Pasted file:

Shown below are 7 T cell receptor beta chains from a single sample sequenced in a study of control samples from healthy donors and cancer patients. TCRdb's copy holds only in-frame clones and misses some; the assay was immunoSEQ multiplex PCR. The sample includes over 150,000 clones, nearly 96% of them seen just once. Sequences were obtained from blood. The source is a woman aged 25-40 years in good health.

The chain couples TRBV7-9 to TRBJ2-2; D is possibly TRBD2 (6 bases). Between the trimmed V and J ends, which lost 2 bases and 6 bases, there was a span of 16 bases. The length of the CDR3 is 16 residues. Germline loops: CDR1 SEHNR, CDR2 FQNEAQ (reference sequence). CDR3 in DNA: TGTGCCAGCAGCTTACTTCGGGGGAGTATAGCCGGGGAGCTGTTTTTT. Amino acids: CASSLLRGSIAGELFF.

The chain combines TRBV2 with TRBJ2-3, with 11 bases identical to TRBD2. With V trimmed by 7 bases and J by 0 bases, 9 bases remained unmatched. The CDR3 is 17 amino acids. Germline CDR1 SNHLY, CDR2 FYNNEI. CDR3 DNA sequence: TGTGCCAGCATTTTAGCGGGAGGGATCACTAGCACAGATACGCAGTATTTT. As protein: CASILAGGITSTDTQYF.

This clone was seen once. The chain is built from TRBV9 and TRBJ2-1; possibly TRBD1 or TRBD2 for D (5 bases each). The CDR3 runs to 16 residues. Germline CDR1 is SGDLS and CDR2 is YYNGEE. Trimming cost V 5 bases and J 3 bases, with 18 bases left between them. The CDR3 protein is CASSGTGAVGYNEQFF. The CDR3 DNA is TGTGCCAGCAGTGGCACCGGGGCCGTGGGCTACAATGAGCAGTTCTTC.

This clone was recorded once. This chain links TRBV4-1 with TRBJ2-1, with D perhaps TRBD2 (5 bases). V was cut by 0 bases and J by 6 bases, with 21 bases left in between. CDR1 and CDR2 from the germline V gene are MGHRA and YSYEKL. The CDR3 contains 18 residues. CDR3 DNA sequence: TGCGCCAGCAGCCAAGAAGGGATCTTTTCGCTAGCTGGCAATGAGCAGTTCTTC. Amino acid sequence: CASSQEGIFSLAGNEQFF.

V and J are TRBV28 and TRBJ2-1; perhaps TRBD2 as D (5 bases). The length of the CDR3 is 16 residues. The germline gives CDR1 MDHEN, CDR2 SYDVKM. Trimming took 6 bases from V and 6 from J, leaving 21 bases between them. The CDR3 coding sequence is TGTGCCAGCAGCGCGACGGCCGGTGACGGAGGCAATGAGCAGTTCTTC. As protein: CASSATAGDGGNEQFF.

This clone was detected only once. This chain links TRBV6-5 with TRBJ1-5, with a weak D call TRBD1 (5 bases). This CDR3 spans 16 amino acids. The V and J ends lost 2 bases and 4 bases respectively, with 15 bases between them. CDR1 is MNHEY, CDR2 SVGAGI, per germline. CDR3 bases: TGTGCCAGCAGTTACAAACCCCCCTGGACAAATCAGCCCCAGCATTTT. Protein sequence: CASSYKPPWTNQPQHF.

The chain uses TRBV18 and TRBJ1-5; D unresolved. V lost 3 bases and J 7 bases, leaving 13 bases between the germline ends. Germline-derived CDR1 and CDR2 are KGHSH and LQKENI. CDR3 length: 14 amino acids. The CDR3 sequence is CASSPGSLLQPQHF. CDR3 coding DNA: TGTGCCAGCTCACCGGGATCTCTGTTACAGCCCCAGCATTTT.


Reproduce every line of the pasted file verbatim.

Shown below are 7 T cell receptor beta chains from a single sample sequenced in a study of control samples from healthy donors and cancer patients. TCRdb's copy holds only in-frame clones and misses some; the assay was immunoSEQ multiplex PCR. The sample includes over 150,000 clones, nearly 96% of them seen just once. Sequences were obtained from blood. The source is a woman aged 25-40 years in good health.

The chain couples TRBV7-9 to TRBJ2-2; D is possibly TRBD2 (6 bases). Between the trimmed V and J ends, which lost 2 bases and 6 bases, there was a span of 16 bases. The length of the CDR3 is 16 residues. Germline loops: CDR1 SEHNR, CDR2 FQNEAQ (reference sequence). CDR3 in DNA: TGTGCCAGCAGCTTACTTCGGGGGAGTATAGCCGGGGAGCTGTTTTTT. Amino acids: CASSLLRGSIAGELFF.

The chain combines TRBV2 with TRBJ2-3, with 11 bases identical to TRBD2. With V trimmed by 7 bases and J by 0 bases, 9 bases remained unmatched. The CDR3 is 17 amino acids. Germline CDR1 SNHLY, CDR2 FYNNEI. CDR3 DNA sequence: TGTGCCAGCATTTTAGCGGGAGGGATCACTAGCACAGATACGCAGTATTTT. As protein: CASILAGGITSTDTQYF.

This clone was seen once. The chain is built from TRBV9 and TRBJ2-1; possibly TRBD1 or TRBD2 for D (5 bases each). The CDR3 runs to 16 residues. Germline CDR1 is SGDLS and CDR2 is YYNGEE. Trimming cost V 5 bases and J 3 bases, with 18 bases left between them. The CDR3 protein is CASSGTGAVGYNEQFF. The CDR3 DNA is TGTGCCAGCAGTGGCACCGGGGCCGTGGGCTACAATGAGCAGTTCTTC.

This clone was recorded once. This chain links TRBV4-1 with TRBJ2-1, with D perhaps TRBD2 (5 bases). V was cut by 0 bases and J by 6 bases, with 21 bases left in between. CDR1 and CDR2 from the germline V gene are MGHRA and YSYEKL. The CDR3 contains 18 residues. CDR3 DNA sequence: TGCGCCAGCAGCCAAGAAGGGATCTTTTCGCTAGCTGGCAATGAGCAGTTCTTC. Amino acid sequence: CASSQEGIFSLAGNEQFF.

V and J are TRBV28 and TRBJ2-1; perhaps TRBD2 as D (5 bases). The length of the CDR3 is 16 residues. The germline gives CDR1 MDHEN, CDR2 SYDVKM. Trimming took 6 bases from V and 6 from J, leaving 21 bases between them. The CDR3 coding sequence is TGTGCCAGCAGCGCGACGGCCGGTGACGGAGGCAATGAGCAGTTCTTC. As protein: CASSATAGDGGNEQFF.

This clone was detected only once. This chain links TRBV6-5 with TRBJ1-5, with a weak D call TRBD1 (5 bases). This CDR3 spans 16 amino acids. The V and J ends lost 2 bases and 4 bases respectively, with 15 bases between them. CDR1 is MNHEY, CDR2 SVGAGI, per germline. CDR3 bases: TGTGCCAGCAGTTACAAACCCCCCTGGACAAATCAGCCCCAGCATTTT. Protein sequence: CASSYKPPWTNQPQHF.

The chain uses TRBV18 and TRBJ1-5; D unresolved. V lost 3 bases and J 7 bases, leaving 13 bases between the germline ends. Germline-derived CDR1 and CDR2 are KGHSH and LQKENI. CDR3 length: 14 amino acids. The CDR3 sequence is CASSPGSLLQPQHF. CDR3 coding DNA: TGTGCCAGCTCACCGGGATCTCTGTTACAGCCCCAGCATTTT.